They will succeed some day. They are future.
Looking back to software technologies in history, the trend is sacrificing performance to reduce complexity (
.NET). An application which takes 30 minutes to code now, some days in past took a month.
ORMs are right answer to wrong question. Currently, they are the choice, since they make life easier in the absence of a better solution. But they cannot handle the level of complexity they aimed to. "Problems cannot be solved by the same level of thinking that created them." A.E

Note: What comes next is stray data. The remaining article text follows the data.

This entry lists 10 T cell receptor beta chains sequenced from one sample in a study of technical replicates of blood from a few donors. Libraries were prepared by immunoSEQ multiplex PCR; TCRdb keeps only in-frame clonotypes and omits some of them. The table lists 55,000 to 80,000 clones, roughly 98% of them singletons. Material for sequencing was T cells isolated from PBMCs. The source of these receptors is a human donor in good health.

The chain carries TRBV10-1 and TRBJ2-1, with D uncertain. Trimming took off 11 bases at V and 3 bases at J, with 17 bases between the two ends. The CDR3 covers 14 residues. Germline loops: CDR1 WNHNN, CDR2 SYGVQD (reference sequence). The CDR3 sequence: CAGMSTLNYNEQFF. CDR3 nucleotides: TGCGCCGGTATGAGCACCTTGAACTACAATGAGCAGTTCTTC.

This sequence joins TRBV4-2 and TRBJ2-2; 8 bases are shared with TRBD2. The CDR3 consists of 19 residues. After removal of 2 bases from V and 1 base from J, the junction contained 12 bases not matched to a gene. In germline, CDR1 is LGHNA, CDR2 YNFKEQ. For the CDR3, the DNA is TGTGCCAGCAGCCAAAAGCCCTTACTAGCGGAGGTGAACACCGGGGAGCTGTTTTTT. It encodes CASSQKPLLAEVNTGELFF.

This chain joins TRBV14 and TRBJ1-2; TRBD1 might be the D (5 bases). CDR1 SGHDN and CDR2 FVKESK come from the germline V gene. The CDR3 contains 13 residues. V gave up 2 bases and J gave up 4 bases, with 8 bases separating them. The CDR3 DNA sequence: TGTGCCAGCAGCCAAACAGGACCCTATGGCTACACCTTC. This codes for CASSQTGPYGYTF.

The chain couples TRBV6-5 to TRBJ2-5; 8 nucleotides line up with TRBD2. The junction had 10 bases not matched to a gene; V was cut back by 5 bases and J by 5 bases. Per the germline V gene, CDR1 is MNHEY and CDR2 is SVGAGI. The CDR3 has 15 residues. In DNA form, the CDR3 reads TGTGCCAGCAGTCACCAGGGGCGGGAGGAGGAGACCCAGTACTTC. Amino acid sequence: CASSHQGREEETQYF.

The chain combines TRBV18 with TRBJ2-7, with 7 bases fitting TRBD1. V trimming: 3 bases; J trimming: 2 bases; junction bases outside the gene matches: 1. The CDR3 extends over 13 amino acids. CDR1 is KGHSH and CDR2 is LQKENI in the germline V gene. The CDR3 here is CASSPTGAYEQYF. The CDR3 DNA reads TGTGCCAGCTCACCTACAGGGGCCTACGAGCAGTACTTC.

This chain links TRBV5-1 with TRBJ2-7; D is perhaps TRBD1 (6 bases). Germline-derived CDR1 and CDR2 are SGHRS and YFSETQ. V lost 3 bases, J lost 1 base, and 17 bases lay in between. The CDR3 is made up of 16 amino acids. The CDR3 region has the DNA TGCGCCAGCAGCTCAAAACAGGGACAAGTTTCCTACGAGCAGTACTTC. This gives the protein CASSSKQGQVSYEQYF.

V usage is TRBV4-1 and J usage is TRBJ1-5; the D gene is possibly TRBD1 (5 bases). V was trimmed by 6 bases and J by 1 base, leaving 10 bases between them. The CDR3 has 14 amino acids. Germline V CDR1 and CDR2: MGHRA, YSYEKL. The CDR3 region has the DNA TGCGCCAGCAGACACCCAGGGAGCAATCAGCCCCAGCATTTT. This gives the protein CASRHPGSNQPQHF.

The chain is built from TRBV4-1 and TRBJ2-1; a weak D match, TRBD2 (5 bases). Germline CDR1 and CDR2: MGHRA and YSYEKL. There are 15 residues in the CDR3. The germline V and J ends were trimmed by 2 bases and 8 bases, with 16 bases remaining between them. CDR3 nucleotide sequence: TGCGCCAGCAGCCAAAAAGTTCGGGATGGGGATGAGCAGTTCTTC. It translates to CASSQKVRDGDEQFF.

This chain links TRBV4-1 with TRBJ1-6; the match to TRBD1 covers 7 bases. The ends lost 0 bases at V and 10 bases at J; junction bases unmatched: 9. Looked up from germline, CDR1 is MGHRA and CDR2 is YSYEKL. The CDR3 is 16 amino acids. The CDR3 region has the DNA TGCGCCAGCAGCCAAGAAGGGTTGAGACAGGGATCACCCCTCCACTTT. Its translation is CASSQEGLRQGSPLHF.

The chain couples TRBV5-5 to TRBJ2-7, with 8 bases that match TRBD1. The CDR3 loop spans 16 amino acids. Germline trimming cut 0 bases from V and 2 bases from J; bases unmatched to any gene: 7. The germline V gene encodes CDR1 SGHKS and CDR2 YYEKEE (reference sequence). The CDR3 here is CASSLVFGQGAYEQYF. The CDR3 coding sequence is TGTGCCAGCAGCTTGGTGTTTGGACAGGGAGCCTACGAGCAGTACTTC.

As others mentioned relational databases are heavily used and relied and replacing them forces a lot of risks. Look the interval between SQL versions and the major changes between these versions and other Microsoft products (conservative approach, which is necessary here). Also I'll add the following items:
- Current approach still works. You may argue it will work forever (we
can code assembly yet), but here I mean it doesn't
work logically when, the AVERAGE level of projects complexity and
the time to develop them on relational databases rings the bell.
- Major companies did not involved seriously. When the market signals, they do.
- The problem is not well-defined yet. Unfortunately current failures help.
- It need some improvements in other sciences (
AI) rather than
computer. Storing and querying multidimensional data on flat
infrastructure and without enough smartness for self-organizing are
the top obstacles at the theoretic level.